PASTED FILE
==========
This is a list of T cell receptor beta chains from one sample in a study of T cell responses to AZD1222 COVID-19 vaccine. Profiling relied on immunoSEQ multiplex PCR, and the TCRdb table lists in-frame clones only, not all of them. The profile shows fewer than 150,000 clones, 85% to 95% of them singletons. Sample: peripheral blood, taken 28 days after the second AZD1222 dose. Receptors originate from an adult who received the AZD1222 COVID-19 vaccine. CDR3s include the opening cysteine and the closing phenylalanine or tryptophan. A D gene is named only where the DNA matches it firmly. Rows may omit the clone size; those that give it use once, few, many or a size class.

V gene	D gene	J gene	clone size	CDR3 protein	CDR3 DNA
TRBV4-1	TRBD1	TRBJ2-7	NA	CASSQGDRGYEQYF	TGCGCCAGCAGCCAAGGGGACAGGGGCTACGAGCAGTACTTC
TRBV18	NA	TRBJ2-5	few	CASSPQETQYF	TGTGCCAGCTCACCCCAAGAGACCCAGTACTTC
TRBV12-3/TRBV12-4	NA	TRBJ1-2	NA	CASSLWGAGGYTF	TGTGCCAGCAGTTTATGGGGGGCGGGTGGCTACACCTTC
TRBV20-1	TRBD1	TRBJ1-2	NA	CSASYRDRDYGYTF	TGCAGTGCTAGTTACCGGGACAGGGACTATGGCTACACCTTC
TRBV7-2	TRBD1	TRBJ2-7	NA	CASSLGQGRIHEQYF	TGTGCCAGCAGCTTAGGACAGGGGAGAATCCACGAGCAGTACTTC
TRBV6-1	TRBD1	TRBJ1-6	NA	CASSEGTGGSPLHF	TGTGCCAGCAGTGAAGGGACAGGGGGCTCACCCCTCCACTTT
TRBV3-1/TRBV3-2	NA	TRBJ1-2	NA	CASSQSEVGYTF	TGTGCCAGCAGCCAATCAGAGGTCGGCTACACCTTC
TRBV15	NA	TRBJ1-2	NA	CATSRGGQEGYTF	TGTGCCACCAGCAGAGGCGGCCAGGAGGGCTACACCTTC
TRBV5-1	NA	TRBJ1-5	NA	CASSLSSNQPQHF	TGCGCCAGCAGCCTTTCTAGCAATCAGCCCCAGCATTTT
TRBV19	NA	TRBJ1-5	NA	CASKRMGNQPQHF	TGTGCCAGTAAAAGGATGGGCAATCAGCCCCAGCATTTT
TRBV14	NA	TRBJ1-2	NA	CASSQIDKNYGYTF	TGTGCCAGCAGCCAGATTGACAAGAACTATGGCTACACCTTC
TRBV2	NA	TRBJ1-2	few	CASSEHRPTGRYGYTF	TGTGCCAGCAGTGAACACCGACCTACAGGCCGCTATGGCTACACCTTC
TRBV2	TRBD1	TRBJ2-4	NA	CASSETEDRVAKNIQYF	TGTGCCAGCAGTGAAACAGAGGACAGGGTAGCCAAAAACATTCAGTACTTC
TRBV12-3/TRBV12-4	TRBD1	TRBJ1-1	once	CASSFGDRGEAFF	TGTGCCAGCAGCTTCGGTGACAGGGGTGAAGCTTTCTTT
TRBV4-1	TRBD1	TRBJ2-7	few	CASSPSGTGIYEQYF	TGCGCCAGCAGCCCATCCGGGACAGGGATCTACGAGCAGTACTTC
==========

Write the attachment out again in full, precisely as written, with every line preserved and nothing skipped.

This is a list of T cell receptor beta chains from one sample in a study of T cell responses to AZD1222 COVID-19 vaccine. Profiling relied on immunoSEQ multiplex PCR, and the TCRdb table lists in-frame clones only, not all of them. The profile shows fewer than 150,000 clones, 85% to 95% of them singletons. Sample: peripheral blood, taken 28 days after the second AZD1222 dose. Receptors originate from an adult who received the AZD1222 COVID-19 vaccine. CDR3s include the opening cysteine and the closing phenylalanine or tryptophan. A D gene is named only where the DNA matches it firmly. Rows may omit the clone size; those that give it use once, few, many or a size class.

V gene	D gene	J gene	clone size	CDR3 protein	CDR3 DNA
TRBV4-1	TRBD1	TRBJ2-7	NA	CASSQGDRGYEQYF	TGCGCCAGCAGCCAAGGGGACAGGGGCTACGAGCAGTACTTC
TRBV18	NA	TRBJ2-5	few	CASSPQETQYF	TGTGCCAGCTCACCCCAAGAGACCCAGTACTTC
TRBV12-3/TRBV12-4	NA	TRBJ1-2	NA	CASSLWGAGGYTF	TGTGCCAGCAGTTTATGGGGGGCGGGTGGCTACACCTTC
TRBV20-1	TRBD1	TRBJ1-2	NA	CSASYRDRDYGYTF	TGCAGTGCTAGTTACCGGGACAGGGACTATGGCTACACCTTC
TRBV7-2	TRBD1	TRBJ2-7	NA	CASSLGQGRIHEQYF	TGTGCCAGCAGCTTAGGACAGGGGAGAATCCACGAGCAGTACTTC
TRBV6-1	TRBD1	TRBJ1-6	NA	CASSEGTGGSPLHF	TGTGCCAGCAGTGAAGGGACAGGGGGCTCACCCCTCCACTTT
TRBV3-1/TRBV3-2	NA	TRBJ1-2	NA	CASSQSEVGYTF	TGTGCCAGCAGCCAATCAGAGGTCGGCTACACCTTC
TRBV15	NA	TRBJ1-2	NA	CATSRGGQEGYTF	TGTGCCACCAGCAGAGGCGGCCAGGAGGGCTACACCTTC
TRBV5-1	NA	TRBJ1-5	NA	CASSLSSNQPQHF	TGCGCCAGCAGCCTTTCTAGCAATCAGCCCCAGCATTTT
TRBV19	NA	TRBJ1-5	NA	CASKRMGNQPQHF	TGTGCCAGTAAAAGGATGGGCAATCAGCCCCAGCATTTT
TRBV14	NA	TRBJ1-2	NA	CASSQIDKNYGYTF	TGTGCCAGCAGCCAGATTGACAAGAACTATGGCTACACCTTC
TRBV2	NA	TRBJ1-2	few	CASSEHRPTGRYGYTF	TGTGCCAGCAGTGAACACCGACCTACAGGCCGCTATGGCTACACCTTC
TRBV2	TRBD1	TRBJ2-4	NA	CASSETEDRVAKNIQYF	TGTGCCAGCAGTGAAACAGAGGACAGGGTAGCCAAAAACATTCAGTACTTC
TRBV12-3/TRBV12-4	TRBD1	TRBJ1-1	once	CASSFGDRGEAFF	TGTGCCAGCAGCTTCGGTGACAGGGGTGAAGCTTTCTTT
TRBV4-1	TRBD1	TRBJ2-7	few	CASSPSGTGIYEQYF	TGCGCCAGCAGCCCATCCGGGACAGGGATCTACGAGCAGTACTTC